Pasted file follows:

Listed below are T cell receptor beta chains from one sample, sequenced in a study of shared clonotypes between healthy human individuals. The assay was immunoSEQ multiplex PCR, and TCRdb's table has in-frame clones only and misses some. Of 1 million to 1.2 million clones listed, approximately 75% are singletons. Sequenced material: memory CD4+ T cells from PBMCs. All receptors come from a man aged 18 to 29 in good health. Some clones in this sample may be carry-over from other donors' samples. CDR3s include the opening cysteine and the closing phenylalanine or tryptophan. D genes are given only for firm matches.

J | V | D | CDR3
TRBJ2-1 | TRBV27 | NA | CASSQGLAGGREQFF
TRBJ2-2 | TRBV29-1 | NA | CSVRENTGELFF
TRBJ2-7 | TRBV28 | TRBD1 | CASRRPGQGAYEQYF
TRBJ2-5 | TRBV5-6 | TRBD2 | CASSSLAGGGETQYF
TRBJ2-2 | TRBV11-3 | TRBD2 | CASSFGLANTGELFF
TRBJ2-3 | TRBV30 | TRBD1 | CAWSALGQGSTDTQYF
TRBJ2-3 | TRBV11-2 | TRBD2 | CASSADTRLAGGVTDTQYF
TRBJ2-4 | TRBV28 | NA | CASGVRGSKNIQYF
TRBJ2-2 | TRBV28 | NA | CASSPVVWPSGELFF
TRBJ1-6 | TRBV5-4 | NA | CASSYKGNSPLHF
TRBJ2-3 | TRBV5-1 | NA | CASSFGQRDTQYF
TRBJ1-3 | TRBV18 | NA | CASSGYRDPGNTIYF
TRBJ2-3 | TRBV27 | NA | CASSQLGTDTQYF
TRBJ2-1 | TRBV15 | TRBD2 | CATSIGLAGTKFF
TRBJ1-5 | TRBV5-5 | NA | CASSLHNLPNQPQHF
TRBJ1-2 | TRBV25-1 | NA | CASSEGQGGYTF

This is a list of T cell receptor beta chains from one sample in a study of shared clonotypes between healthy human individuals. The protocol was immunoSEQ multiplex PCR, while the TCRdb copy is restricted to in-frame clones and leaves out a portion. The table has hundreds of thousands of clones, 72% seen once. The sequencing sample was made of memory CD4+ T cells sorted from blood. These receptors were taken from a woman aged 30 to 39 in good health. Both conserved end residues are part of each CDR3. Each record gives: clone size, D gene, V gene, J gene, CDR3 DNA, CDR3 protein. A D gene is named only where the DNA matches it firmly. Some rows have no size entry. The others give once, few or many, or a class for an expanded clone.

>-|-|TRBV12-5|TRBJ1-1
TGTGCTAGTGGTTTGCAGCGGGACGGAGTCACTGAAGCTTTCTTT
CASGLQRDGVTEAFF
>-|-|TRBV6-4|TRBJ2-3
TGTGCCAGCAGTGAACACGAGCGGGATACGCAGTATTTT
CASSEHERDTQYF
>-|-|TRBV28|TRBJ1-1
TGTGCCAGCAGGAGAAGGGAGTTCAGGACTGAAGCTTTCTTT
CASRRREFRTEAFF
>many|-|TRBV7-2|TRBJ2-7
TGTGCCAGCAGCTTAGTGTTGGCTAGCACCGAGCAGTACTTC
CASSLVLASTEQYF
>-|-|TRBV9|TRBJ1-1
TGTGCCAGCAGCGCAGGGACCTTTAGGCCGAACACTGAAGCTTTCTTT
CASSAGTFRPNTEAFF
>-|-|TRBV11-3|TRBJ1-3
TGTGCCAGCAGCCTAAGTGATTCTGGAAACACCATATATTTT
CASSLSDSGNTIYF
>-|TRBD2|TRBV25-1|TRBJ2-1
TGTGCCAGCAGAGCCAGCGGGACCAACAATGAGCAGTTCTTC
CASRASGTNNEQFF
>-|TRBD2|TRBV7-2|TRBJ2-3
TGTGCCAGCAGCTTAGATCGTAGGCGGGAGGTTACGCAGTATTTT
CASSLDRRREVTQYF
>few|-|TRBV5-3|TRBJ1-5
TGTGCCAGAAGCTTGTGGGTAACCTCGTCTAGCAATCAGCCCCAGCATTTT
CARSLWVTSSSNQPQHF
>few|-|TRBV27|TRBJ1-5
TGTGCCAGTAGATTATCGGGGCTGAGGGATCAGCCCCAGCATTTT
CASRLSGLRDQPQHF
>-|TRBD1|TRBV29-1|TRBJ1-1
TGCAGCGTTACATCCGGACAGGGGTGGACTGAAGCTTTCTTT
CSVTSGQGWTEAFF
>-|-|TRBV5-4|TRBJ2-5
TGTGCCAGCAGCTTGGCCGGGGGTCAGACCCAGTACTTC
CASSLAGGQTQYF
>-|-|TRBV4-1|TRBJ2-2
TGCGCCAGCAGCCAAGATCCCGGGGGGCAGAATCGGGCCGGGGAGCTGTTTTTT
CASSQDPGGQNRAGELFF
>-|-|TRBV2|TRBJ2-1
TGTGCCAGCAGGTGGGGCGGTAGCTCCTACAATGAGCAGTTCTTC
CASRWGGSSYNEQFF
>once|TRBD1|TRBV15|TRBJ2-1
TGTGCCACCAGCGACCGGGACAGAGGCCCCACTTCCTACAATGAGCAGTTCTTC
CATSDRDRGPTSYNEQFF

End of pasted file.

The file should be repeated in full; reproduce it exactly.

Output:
Listed below are T cell receptor beta chains from one sample, sequenced in a study of shared clonotypes between healthy human individuals. The assay was immunoSEQ multiplex PCR, and TCRdb's table has in-frame clones only and misses some. Of 1 million to 1.2 million clones listed, approximately 75% are singletons. Sequenced material: memory CD4+ T cells from PBMCs. All receptors come from a man aged 18 to 29 in good health. Some clones in this sample may be carry-over from other donors' samples. CDR3s include the opening cysteine and the closing phenylalanine or tryptophan. D genes are given only for firm matches.

J | V | D | CDR3
TRBJ2-1 | TRBV27 | NA | CASSQGLAGGREQFF
TRBJ2-2 | TRBV29-1 | NA | CSVRENTGELFF
TRBJ2-7 | TRBV28 | TRBD1 | CASRRPGQGAYEQYF
TRBJ2-5 | TRBV5-6 | TRBD2 | CASSSLAGGGETQYF
TRBJ2-2 | TRBV11-3 | TRBD2 | CASSFGLANTGELFF
TRBJ2-3 | TRBV30 | TRBD1 | CAWSALGQGSTDTQYF
TRBJ2-3 | TRBV11-2 | TRBD2 | CASSADTRLAGGVTDTQYF
TRBJ2-4 | TRBV28 | NA | CASGVRGSKNIQYF
TRBJ2-2 | TRBV28 | NA | CASSPVVWPSGELFF
TRBJ1-6 | TRBV5-4 | NA | CASSYKGNSPLHF
TRBJ2-3 | TRBV5-1 | NA | CASSFGQRDTQYF
TRBJ1-3 | TRBV18 | NA | CASSGYRDPGNTIYF
TRBJ2-3 | TRBV27 | NA | CASSQLGTDTQYF
TRBJ2-1 | TRBV15 | TRBD2 | CATSIGLAGTKFF
TRBJ1-5 | TRBV5-5 | NA | CASSLHNLPNQPQHF
TRBJ1-2 | TRBV25-1 | NA | CASSEGQGGYTF

This is a list of T cell receptor beta chains from one sample in a study of shared clonotypes between healthy human individuals. The protocol was immunoSEQ multiplex PCR, while the TCRdb copy is restricted to in-frame clones and leaves out a portion. The table has hundreds of thousands of clones, 72% seen once. The sequencing sample was made of memory CD4+ T cells sorted from blood. These receptors were taken from a woman aged 30 to 39 in good health. Both conserved end residues are part of each CDR3. Each record gives: clone size, D gene, V gene, J gene, CDR3 DNA, CDR3 protein. A D gene is named only where the DNA matches it firmly. Some rows have no size entry. The others give once, few or many, or a class for an expanded clone.

>-|-|TRBV12-5|TRBJ1-1
TGTGCTAGTGGTTTGCAGCGGGACGGAGTCACTGAAGCTTTCTTT
CASGLQRDGVTEAFF
>-|-|TRBV6-4|TRBJ2-3
TGTGCCAGCAGTGAACACGAGCGGGATACGCAGTATTTT
CASSEHERDTQYF
>-|-|TRBV28|TRBJ1-1
TGTGCCAGCAGGAGAAGGGAGTTCAGGACTGAAGCTTTCTTT
CASRRREFRTEAFF
>many|-|TRBV7-2|TRBJ2-7
TGTGCCAGCAGCTTAGTGTTGGCTAGCACCGAGCAGTACTTC
CASSLVLASTEQYF
>-|-|TRBV9|TRBJ1-1
TGTGCCAGCAGCGCAGGGACCTTTAGGCCGAACACTGAAGCTTTCTTT
CASSAGTFRPNTEAFF
>-|-|TRBV11-3|TRBJ1-3
TGTGCCAGCAGCCTAAGTGATTCTGGAAACACCATATATTTT
CASSLSDSGNTIYF
>-|TRBD2|TRBV25-1|TRBJ2-1
TGTGCCAGCAGAGCCAGCGGGACCAACAATGAGCAGTTCTTC
CASRASGTNNEQFF
>-|TRBD2|TRBV7-2|TRBJ2-3
TGTGCCAGCAGCTTAGATCGTAGGCGGGAGGTTACGCAGTATTTT
CASSLDRRREVTQYF
>few|-|TRBV5-3|TRBJ1-5
TGTGCCAGAAGCTTGTGGGTAACCTCGTCTAGCAATCAGCCCCAGCATTTT
CARSLWVTSSSNQPQHF
>few|-|TRBV27|TRBJ1-5
TGTGCCAGTAGATTATCGGGGCTGAGGGATCAGCCCCAGCATTTT
CASRLSGLRDQPQHF
>-|TRBD1|TRBV29-1|TRBJ1-1
TGCAGCGTTACATCCGGACAGGGGTGGACTGAAGCTTTCTTT
CSVTSGQGWTEAFF
>-|-|TRBV5-4|TRBJ2-5
TGTGCCAGCAGCTTGGCCGGGGGTCAGACCCAGTACTTC
CASSLAGGQTQYF
>-|-|TRBV4-1|TRBJ2-2
TGCGCCAGCAGCCAAGATCCCGGGGGGCAGAATCGGGCCGGGGAGCTGTTTTTT
CASSQDPGGQNRAGELFF
>-|-|TRBV2|TRBJ2-1
TGTGCCAGCAGGTGGGGCGGTAGCTCCTACAATGAGCAGTTCTTC
CASRWGGSSYNEQFF
>once|TRBD1|TRBV15|TRBJ2-1
TGTGCCACCAGCGACCGGGACAGAGGCCCCACTTCCTACAATGAGCAGTTCTTC
CATSDRDRGPTSYNEQFF